In one embodiment, line-to-line and frame-to-frame data staggering is implemented by using separate counters for each staggering parameter. One counter may be used with a programmed value for the line-to-line stagger. The other counter may be used for the frame-to-frame stagger. According to one example, the line-to-line stagger value is added to every line except for the first line of the frame. At the first line of the frame, line-to-line stagger value is ignored and the frame-to-frame stagger increment is added instead. Subsequent lines use the line-to-line stagger value by incrementing the line-to-line token counter for each additional line. Line-to-line and frame-to-frame staggers are preferably controlled independently from each other.
Frame Staggering with Repeated Frames
The starting position of a frame may be incremented every other frame rather than every frame. This may be preferable for liquid crystal displays (LCDs) that implement frame inversion.
Frame inversion is used to prevent image retention. Liquid crystal displays (LCDs) are degraded when subject to a long-term DC potential. A long-term DC potential across pixel electrodes creates an electric field. The electric field causes electroplating of ion impurities in the liquid crystal onto the electrodes. Electroplating of the ion impurities creates a residual field on the pixel electrodes. The residual field causes image retention on the display.
On LCD displays that implement frame inversion, drive voltages have a DC component of approximately zero in order to minimize degrading of the LCD display. Each pixel is driven with alternating drive voltages. The alternative drive voltages provide the RMS voltage value to display an image while maintaining an approximately zero average voltage on the pixel. A pixel has approximately the same brightness when it is driven at the same magnitude at the opposite polarity. The column output voltage is determined by an inverse gamma curve. Each column is driven on alternating halves of the inverse gamma curve each frame.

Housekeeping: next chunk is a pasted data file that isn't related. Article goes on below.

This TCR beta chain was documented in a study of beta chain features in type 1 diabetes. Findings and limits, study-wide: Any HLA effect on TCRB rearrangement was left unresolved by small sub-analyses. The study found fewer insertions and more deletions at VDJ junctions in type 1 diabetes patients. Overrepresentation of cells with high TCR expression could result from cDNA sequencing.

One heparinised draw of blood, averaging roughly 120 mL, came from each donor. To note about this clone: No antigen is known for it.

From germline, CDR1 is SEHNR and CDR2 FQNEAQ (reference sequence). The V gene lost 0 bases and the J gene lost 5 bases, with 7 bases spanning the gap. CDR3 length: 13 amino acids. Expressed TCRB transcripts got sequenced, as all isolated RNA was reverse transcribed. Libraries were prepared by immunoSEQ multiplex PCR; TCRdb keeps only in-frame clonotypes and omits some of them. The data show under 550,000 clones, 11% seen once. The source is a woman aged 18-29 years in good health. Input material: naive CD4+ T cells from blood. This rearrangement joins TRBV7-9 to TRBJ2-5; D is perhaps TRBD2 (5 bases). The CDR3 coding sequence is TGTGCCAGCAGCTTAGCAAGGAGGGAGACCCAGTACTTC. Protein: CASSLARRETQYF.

For noise sources that are correlated with the line rate, the error that results from noise for a given line of a frame will be on the opposite half of the gamma curve in the next frame. The error induced by the noise has the opposite effect on the display when the column is being driven in the lower half of the inverse gamma curve than it does when driving in the upper half of the gamma curve. Therefore, it may be preferable to not stagger the starting token each frame. The starting token may be staggered every other frame instead. A frame is repeated once before staggering the starting token.
Alternatively, staggering every frame may be preferable. Staggering every frame may be preferable because staggering every other frame causes the pattern to be displayed at half the original rate. Displaying the pattern at half the original rate may reduce the frame rate to be within the range visible to the human eye. Reducing the frame rate within a range visible to the human eye may result in a visible flickering effect.
Example Embodiment of Data Staggering Process
After start block 601, process 600 proceeds to decision block 602. At decision block 602, it is evaluated whether the next line to be transmitted to the column drivers is the first line of the current frame. Process 600 proceeds from decision block 602 to decision block 610 when the next line to be transmitted is the first line of the current frame. Alternatively, process 600 proceeds from decision block 602 to decision block 606 when the next line to be transmitted is not the first line of the current frame.